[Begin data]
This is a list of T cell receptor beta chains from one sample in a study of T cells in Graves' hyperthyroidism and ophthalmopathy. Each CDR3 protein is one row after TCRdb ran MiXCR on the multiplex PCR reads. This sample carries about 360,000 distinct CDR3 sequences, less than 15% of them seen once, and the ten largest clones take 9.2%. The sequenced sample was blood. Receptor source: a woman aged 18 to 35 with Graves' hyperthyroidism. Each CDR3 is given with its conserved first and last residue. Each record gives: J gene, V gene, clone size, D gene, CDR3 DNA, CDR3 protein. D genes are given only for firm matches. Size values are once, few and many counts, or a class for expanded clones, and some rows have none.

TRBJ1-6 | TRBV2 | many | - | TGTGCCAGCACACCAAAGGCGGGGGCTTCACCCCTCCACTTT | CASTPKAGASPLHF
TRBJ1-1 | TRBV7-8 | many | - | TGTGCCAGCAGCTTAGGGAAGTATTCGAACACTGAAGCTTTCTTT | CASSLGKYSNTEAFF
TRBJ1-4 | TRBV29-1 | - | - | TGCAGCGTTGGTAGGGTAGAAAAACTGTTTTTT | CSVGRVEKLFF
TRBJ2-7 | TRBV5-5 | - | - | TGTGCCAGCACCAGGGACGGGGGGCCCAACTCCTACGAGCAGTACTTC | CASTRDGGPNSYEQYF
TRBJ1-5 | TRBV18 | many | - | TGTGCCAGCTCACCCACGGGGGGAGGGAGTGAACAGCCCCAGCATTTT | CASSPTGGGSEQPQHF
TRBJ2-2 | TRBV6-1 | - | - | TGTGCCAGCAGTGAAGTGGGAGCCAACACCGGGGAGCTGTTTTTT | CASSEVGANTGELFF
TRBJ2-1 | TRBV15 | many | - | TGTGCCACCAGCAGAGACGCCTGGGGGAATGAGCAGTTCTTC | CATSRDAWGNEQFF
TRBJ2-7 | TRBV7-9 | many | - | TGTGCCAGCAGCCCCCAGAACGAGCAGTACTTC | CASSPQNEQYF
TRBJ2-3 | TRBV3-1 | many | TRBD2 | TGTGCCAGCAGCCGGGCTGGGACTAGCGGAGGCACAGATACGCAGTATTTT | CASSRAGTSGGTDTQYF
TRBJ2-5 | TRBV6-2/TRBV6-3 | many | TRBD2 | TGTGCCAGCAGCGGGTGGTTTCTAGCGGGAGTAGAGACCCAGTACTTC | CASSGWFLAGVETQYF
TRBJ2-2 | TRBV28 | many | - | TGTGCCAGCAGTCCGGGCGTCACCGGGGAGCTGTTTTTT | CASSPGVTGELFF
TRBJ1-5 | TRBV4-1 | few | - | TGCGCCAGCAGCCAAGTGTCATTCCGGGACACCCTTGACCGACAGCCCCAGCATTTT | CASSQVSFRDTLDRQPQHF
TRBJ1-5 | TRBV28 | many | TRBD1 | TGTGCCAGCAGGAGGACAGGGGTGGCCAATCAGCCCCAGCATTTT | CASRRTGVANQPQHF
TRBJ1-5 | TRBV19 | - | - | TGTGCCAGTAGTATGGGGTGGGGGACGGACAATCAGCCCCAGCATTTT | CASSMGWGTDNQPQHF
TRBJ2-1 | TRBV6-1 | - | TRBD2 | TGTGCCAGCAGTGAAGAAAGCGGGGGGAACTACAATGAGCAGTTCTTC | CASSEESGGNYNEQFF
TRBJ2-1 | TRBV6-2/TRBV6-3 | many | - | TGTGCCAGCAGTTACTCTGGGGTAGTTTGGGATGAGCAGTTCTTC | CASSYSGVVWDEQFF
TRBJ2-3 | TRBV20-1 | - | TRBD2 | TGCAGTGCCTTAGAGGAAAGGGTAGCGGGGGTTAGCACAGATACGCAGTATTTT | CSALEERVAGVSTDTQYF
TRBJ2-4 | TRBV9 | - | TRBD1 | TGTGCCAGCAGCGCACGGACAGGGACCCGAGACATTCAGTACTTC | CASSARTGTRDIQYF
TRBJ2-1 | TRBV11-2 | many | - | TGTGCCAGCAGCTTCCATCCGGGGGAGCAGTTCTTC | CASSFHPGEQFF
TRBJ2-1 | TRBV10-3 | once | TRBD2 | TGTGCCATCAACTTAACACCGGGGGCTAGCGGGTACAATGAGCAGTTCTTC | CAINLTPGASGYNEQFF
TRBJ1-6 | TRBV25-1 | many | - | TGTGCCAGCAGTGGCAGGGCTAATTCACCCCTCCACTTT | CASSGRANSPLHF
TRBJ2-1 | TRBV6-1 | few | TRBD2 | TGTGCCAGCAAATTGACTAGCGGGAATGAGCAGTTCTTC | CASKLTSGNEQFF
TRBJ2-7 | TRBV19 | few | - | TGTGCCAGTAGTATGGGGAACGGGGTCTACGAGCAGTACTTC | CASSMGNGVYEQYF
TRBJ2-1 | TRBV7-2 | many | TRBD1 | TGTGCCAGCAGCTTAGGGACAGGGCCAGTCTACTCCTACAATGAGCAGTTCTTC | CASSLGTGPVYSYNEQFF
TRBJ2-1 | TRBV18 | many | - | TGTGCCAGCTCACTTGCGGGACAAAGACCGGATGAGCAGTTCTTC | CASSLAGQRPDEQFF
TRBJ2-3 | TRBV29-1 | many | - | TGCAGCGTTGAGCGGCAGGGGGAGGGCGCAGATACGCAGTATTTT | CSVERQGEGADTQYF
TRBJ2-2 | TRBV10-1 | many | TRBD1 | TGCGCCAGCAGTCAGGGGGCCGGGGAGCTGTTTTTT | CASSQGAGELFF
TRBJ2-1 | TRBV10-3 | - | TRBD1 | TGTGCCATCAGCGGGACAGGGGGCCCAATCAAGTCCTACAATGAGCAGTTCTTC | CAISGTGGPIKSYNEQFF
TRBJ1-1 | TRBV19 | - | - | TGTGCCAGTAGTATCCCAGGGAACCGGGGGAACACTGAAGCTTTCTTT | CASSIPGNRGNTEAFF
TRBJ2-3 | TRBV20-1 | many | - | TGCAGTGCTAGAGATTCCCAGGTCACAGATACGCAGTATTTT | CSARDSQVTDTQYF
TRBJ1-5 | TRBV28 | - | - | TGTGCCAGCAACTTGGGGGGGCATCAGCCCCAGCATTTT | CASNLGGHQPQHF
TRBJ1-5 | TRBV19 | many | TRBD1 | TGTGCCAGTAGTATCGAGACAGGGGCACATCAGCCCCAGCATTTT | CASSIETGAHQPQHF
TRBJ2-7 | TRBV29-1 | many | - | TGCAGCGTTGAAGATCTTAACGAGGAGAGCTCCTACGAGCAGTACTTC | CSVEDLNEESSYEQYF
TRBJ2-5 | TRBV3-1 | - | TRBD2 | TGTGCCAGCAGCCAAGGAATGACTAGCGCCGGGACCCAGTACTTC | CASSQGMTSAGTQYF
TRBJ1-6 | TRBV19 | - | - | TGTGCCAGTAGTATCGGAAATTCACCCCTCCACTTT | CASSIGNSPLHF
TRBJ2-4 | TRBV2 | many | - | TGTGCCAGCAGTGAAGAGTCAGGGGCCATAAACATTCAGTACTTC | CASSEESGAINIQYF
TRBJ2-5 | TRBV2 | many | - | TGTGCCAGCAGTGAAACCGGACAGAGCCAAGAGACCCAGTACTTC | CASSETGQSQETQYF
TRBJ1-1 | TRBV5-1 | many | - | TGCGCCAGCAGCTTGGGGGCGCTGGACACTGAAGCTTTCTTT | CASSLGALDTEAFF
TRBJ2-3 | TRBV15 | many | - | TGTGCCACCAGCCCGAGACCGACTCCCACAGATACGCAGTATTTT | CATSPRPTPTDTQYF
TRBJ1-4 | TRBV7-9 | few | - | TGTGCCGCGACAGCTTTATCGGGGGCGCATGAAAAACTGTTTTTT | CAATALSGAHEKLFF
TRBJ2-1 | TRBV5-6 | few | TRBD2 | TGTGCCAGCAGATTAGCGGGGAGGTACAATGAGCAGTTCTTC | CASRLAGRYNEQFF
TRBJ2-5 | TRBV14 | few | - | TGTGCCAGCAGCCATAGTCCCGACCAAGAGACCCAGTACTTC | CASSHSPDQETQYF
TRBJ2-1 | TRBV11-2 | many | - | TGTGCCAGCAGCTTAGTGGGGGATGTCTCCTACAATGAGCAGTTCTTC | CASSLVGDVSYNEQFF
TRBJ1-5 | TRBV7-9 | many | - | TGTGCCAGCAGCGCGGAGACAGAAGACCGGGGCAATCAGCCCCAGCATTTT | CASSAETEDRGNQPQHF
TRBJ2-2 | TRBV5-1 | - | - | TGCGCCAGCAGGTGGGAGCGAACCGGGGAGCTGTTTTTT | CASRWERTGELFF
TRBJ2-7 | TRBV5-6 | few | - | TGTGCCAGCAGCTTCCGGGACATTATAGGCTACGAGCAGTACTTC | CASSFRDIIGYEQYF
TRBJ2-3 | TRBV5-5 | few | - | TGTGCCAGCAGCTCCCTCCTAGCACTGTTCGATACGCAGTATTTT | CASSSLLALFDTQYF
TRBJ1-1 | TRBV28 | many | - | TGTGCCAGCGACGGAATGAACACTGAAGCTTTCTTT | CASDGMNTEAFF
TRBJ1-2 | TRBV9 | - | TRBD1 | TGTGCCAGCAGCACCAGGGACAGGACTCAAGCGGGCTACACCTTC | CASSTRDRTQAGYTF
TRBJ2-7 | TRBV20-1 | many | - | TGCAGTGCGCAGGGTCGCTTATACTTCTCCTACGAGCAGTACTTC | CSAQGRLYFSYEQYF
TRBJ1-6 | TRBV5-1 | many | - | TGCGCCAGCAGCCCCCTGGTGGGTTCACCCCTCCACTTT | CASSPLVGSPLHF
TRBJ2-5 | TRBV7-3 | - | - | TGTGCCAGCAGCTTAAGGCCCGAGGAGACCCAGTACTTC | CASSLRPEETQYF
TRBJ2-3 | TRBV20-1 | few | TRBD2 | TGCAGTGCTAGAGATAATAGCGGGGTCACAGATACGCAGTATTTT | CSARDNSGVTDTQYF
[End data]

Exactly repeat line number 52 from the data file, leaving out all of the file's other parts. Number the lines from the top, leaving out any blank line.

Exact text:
TRBJ1-6 | TRBV5-1 | many | - | TGCGCCAGCAGCCCCCTGGTGGGTTCACCCCTCCACTTT | CASSPLVGSPLHF